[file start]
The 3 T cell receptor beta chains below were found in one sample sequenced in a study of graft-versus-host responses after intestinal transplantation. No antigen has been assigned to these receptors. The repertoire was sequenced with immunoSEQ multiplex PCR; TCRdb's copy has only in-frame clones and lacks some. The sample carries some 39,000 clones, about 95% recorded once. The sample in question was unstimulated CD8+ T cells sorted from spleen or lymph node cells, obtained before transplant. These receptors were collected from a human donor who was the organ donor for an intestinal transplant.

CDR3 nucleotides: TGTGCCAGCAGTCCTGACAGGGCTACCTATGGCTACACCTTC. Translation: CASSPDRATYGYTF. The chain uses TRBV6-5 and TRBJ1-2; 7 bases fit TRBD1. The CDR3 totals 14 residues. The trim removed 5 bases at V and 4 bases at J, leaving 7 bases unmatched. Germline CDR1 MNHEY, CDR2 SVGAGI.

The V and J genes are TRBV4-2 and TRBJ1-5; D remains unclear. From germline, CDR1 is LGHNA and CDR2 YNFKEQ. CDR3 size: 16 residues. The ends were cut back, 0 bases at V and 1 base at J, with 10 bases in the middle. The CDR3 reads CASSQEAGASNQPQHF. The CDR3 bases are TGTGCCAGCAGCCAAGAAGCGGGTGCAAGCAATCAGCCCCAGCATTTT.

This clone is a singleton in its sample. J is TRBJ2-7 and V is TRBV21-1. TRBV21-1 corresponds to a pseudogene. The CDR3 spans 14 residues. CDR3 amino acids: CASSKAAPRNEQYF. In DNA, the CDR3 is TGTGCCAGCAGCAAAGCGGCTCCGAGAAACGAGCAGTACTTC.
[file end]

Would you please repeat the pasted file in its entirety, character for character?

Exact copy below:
The 3 T cell receptor beta chains below were found in one sample sequenced in a study of graft-versus-host responses after intestinal transplantation. No antigen has been assigned to these receptors. The repertoire was sequenced with immunoSEQ multiplex PCR; TCRdb's copy has only in-frame clones and lacks some. The sample carries some 39,000 clones, about 95% recorded once. The sample in question was unstimulated CD8+ T cells sorted from spleen or lymph node cells, obtained before transplant. These receptors were collected from a human donor who was the organ donor for an intestinal transplant.

CDR3 nucleotides: TGTGCCAGCAGTCCTGACAGGGCTACCTATGGCTACACCTTC. Translation: CASSPDRATYGYTF. The chain uses TRBV6-5 and TRBJ1-2; 7 bases fit TRBD1. The CDR3 totals 14 residues. The trim removed 5 bases at V and 4 bases at J, leaving 7 bases unmatched. Germline CDR1 MNHEY, CDR2 SVGAGI.

The V and J genes are TRBV4-2 and TRBJ1-5; D remains unclear. From germline, CDR1 is LGHNA and CDR2 YNFKEQ. CDR3 size: 16 residues. The ends were cut back, 0 bases at V and 1 base at J, with 10 bases in the middle. The CDR3 reads CASSQEAGASNQPQHF. The CDR3 bases are TGTGCCAGCAGCCAAGAAGCGGGTGCAAGCAATCAGCCCCAGCATTTT.

This clone is a singleton in its sample. J is TRBJ2-7 and V is TRBV21-1. TRBV21-1 corresponds to a pseudogene. The CDR3 spans 14 residues. CDR3 amino acids: CASSKAAPRNEQYF. In DNA, the CDR3 is TGTGCCAGCAGCAAAGCGGCTCCGAGAAACGAGCAGTACTTC.